love

Proper 19

September 14, 2014
See Also: 
Reading 1: 
Exodus 14.19-31
Reading 2: 
Psalm 114
Reading 3: 
Romans 14.1-12
Reading 4: 
Matthew 18.21-35
By David J. Lull

Unless otherwise noted, the biblical quotations are from the NRSV.

 

Exodus 14.19-31 and Psalm 114

Proper 18

September 7, 2014
See Also: 
Reading 1: 
Exodus 12.1-14
Reading 2: 
Psalm 149
Reading 3: 
Romans 13.8-14
Reading 4: 
Matthew 18.15-20
Alt Reading 2: 
Psalm 119.33-40
Alt Reading 1: 
Ezekiel 33.7-11
By David J. Lull

Unless otherwise noted, the biblical quotations are from the NRSV.

 

In your preparation for preaching on today’s readings, you might consider their different approaches and solutions to sin.

  • The Exodus reading and today’s psalm focus on God’s liberation of those who have been sinned against, and God’s fierce judgment against those who sin against others that leaves no room for repentance.

Proper 8

June 29, 2014
See Also: 
Reading 1: 
Genesis 22:1-14
Reading 2: 
Psalm 13
Reading 3: 
Romans 6:12-23
Reading 4: 
Matthew 10:40-42
By Ron Allen

The Priestly theologians gave Genesis 22:1-14 its present shape in the shadow of the exile. Two themes are especially important. First, the text rejects child sacrifice. Some of Israel’s neighbors followed this practice (e.g. Deut 12:31; 2 Kgs 16:3; 21:6; 23;10; Isa 57:5; Jer 7:31; 19:5; 32:35), but according to Genesis 21:1-14, God never intended child sacrifice (cf. Lev 18:21; 20:2-5).

Proper 15

August 18, 2013
See Also: 
Reading 1: 
Isaiah 5:1-7
Reading 2: 
Psalm 80:1-2, 8-19
Reading 3: 
Hebrews 11:19-12:2
Reading 4: 
Luke 12:49-56
By Bruce G. Epperly

Events often conflict with our hopes and dreams. Communities and congregations let us down and may turn away from the divine vision. We may turn away from God’s vision for our own lives. Neither God nor we can avoid the consequences of injustice, racism, and the personal and social sins that harm us and others. Even when we are doing our best to follow God, there are no guarantees that our path will be easy. But, through it all, if we remain awake to this present moment – the sacrament and sin alike of this moment – we discover hope beyond conflict and failure.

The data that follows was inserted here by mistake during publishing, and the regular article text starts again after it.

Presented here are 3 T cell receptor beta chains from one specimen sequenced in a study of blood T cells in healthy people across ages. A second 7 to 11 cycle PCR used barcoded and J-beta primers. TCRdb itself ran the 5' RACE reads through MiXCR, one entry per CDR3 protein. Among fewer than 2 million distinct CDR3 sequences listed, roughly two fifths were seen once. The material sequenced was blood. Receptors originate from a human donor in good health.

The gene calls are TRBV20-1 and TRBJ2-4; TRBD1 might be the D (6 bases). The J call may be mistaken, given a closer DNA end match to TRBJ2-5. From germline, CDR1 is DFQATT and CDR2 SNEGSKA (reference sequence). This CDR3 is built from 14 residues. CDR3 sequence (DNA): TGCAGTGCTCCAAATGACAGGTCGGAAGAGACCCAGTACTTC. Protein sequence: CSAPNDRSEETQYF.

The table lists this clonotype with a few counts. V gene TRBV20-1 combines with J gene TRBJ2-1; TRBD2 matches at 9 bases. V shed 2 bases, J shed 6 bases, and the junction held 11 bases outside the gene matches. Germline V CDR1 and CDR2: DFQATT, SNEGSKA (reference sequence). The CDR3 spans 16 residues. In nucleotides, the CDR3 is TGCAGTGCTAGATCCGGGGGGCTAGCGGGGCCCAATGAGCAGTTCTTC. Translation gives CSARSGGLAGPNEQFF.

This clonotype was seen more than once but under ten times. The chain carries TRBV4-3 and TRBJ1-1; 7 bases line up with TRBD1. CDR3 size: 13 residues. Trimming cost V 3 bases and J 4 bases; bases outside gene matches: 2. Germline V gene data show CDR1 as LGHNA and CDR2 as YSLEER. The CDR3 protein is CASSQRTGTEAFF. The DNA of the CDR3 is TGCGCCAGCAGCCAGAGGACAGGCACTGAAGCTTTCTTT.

Seventh Sunday of Easter

May 12, 2013
See Also: 
Reading 1: 
Acts 16:16-34
Reading 2: 
Psalm 97
Reading 3: 
Revelation 22:12-14, 16-17, 20-21
Reading 4: 
John 17:20-26
By Russell Pregeant

Jesus’ long farewell to his disciples in John begins at 13:31-35, with his declaration of the mutual glorification that obtains between himself and God and his statement of the “new commandment” to “love one another.” It ends with 17:20-26, which reiterates both themes, so that the discourse is framed by these motifs, identifying them as the dominant thread in the entire section.[1] Although part of the farewell, these verses are spoken to God in prayer, rather than to the disciples. The prayer begins at 17:1 and ends with v.

Proper 24

October 21, 2012
See Also: 
Reading 1: 
Job 38:1-7, 34-41
Reading 2: 
Psalm 104:1-9, 24, 35c
Reading 3: 
Hebrews 5:1-10
Reading 4: 
Mark 10:35-45
By Bruce G. Epperly

Job 38:1-7, 34-41

Then God answered through the whirlwind! We continue our journey through Job with a theophany, an auditory encounter in which the Holy One responds to Job’s indictment.